@NaomiAbsalom recently posted a video on Instagram about ‘gentle’ yoga and how patronising the term is.

‘Gentle’ is often used to describe the more subtle body practices of yoga; the practices I’m a huge fan of for both my own practice and in what I teach.

In fact, these ‘gentle’ practices are extremely powerful and dynamic; they’re not just for the meek or mild as we’re often led to believe. The subtlety requires attention and insight and should not be “belittled and relegated to the bottom of the bargain basement in favour of fancy movement – when they are the very definition of power, of dynamic!”

I truly believe that yoga is for every body and is about far more than physical ability and prowess. I’m so grateful that I get to teach a range of classes to many different people as it helps me to remember that it’s not one size fits all. It means I have to consider alternative poses and options for people who perhaps can’t kneel or lie down on the floor or stand for too long.

One of the best teachers I’ve ever had was an amazing and inspirational woman called Saliha Rashid. She’s blind and I worked with her one to one for a long time. She taught me so much, especially about the language I use to teach. We used a lot of touch in our sessions so she could feel how I was moving, which enabled her to then feel that in her own body. It was a fantastic learning experience for me and made me a much better teacher.

Whatever our approach to yoga, we need to make sure that as teachers we are not making people feel uncomfortable, we are not making things seem unattainable, we are welcoming and supporting them whatever their shape or size and we are teaching classes that are suitable for the people coming along.

Early in my training, I remember Judith Hanson Lasater saying we’re “teaching people not poses” This wisdom has stayed with me.

I also remember a wise teacher Tiffany Thorne who I studied restorative yoga with, talking about how we should play around with poses so we can offer alternatives to both poses and props and find different ways of experiencing poses so everyone can experience the essence of the pose. This is something that has stuck with me and I play with poses all the time.

For example, child’s pose can be practised lying down; pigeon pose can be practised on a chair. We don’t have to do the full pose to experience the essence of it; adjustments can make this possible too.

During pregnancy, it goes without saying that women’s bodies change week by week so the yoga they practice must change too. Pregnancy yoga is extremely beneficial, however it’s essential that alternative poses are offered during the class as some women may find it difficult to get to the floor and others may be experiencing fluctuating energy levels.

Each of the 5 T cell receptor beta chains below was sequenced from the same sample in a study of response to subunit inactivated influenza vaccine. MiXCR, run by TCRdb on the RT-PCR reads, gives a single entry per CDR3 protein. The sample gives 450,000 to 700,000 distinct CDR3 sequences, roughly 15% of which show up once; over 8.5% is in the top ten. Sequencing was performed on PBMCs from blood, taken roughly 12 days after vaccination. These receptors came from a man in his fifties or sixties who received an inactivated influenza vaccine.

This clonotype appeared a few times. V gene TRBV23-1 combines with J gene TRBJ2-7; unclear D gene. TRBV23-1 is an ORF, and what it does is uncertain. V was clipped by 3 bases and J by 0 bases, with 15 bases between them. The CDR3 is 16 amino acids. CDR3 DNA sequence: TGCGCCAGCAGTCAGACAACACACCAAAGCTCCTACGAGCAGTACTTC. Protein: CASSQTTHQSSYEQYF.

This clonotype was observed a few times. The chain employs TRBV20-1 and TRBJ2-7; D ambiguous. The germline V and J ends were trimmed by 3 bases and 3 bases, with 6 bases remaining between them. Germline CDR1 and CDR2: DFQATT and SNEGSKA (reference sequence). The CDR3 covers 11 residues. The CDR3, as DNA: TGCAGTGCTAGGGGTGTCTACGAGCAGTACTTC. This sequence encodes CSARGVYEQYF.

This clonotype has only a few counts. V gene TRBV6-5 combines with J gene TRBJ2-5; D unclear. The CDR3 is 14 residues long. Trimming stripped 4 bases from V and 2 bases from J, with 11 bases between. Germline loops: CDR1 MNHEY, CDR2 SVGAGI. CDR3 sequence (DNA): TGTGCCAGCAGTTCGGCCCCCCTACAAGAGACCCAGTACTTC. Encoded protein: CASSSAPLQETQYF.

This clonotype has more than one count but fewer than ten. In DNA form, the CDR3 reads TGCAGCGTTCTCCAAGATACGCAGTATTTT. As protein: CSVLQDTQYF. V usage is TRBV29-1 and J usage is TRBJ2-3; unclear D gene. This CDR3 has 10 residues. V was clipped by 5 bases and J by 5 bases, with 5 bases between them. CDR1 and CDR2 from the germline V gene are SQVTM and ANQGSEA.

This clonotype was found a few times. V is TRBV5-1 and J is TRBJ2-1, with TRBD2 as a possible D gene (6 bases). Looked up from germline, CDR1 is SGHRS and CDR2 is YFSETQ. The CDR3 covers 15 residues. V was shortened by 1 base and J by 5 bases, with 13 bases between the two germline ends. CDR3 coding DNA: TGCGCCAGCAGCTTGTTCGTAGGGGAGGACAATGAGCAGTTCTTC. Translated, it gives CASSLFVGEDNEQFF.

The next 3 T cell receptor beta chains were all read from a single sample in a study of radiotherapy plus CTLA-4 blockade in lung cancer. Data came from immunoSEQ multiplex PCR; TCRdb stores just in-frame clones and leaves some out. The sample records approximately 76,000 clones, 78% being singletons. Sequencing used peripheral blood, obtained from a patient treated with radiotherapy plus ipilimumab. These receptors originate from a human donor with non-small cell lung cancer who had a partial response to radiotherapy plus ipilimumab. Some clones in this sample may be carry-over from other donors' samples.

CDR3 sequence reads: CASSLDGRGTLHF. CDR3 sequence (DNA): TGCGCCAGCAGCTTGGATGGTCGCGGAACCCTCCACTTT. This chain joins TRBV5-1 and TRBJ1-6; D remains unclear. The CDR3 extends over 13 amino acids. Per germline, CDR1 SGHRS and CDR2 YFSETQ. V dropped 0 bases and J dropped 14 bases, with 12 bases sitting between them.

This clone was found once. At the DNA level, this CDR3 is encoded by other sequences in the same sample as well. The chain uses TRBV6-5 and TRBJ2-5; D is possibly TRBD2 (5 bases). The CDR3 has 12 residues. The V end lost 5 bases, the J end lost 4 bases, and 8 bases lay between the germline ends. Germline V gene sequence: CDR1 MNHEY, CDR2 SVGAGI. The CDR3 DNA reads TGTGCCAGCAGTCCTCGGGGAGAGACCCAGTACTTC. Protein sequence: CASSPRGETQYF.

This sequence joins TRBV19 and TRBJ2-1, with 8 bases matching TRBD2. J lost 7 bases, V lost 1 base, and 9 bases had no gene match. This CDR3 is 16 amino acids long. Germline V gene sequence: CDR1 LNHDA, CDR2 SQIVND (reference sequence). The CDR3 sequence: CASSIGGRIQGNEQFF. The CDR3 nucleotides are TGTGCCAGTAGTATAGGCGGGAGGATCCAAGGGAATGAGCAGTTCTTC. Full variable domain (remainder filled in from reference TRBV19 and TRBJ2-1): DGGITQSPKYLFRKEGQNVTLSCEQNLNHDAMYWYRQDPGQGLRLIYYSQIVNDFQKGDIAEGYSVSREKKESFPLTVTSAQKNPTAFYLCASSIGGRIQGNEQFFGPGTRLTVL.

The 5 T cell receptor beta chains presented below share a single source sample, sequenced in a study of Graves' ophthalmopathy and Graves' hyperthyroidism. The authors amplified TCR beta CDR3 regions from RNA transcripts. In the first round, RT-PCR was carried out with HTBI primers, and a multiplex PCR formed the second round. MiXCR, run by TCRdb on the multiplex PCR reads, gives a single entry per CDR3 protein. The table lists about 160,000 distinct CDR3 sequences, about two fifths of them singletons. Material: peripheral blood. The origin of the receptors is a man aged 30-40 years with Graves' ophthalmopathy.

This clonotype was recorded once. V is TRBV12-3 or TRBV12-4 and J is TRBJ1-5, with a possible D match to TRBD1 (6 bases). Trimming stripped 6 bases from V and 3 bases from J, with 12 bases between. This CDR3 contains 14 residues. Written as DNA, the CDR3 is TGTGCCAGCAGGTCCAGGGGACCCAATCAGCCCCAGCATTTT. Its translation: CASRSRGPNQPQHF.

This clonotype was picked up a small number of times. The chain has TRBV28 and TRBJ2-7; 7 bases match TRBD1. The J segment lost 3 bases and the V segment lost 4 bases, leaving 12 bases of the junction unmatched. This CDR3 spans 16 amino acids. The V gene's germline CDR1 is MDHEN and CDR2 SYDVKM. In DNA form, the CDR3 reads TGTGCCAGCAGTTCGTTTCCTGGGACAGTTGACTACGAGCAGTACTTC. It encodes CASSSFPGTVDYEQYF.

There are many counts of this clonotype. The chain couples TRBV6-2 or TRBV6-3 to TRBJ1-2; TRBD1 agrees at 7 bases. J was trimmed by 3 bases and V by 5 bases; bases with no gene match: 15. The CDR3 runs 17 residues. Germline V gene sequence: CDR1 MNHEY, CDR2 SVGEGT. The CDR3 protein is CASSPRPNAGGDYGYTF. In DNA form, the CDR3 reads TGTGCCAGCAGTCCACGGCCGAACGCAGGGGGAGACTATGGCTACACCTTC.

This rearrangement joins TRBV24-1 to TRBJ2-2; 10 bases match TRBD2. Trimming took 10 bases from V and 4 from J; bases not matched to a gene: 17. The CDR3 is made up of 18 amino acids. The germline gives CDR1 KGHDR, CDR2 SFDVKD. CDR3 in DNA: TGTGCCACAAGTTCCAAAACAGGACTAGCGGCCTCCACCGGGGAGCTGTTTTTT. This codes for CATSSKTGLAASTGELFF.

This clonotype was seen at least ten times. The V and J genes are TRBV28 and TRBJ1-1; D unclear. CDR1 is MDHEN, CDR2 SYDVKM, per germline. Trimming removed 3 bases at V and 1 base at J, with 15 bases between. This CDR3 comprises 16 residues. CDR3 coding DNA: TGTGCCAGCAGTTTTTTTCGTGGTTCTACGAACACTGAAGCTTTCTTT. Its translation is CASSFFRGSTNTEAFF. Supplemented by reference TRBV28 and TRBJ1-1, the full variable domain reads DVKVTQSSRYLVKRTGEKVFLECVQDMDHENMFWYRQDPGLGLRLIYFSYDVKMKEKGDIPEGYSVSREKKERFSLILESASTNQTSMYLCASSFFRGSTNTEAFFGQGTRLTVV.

I also teach a regular Yoga for Living with Cancer class for anyone who has an experience of cancer whether recently diagnosed, in treatment, in remission, in the palliative stages or in the role of carer. So, as you can imagine, people come along for a variety of reasons and with varying degrees of ability. Yoga can’t cure cancer but the most important thing about this class is that the students came along and that they experienced the yoga.


My Yoga for Living with Cancer Group

It’s important not to think of props as only being only for the less able or for restorative yoga. The use of props in any class can make people feel safe, secure and cradled; they allow people to go into a pose further than they would otherwise do; they allow people to let go; they allow people to experience the pose safely and from wherever they are.

So for me, ‘gentle’ really is the new advanced… (this came from a yoga teacher I admire J Brown Yoga who records lots of podcasts to get us to think about what’s going on the yoga world – I recommend you check his website out).

I would love to hear about your own experiences in classes and whether you have been put off by what was said or how you were treated in the yoga class.

I am, of course, a work in progress and don’t always get things right (who does?) but this is a regular topic of reflection for me with regards to my teaching. If I don’t get it right, I go home and think about what I could have done differently. I try things out with props in an attempt to put myself in the other person’s shoes to see how I might be able to approach things differently next time and offer something that might work.

Further reading

If I’ve got you thinking, you may want to check out these websites:

The need for accessible yoga in yoga teacher trainings

33 Ways in which we unintentionally harm students

Accessible Yoga

Curvy Yoga + Curvy Life

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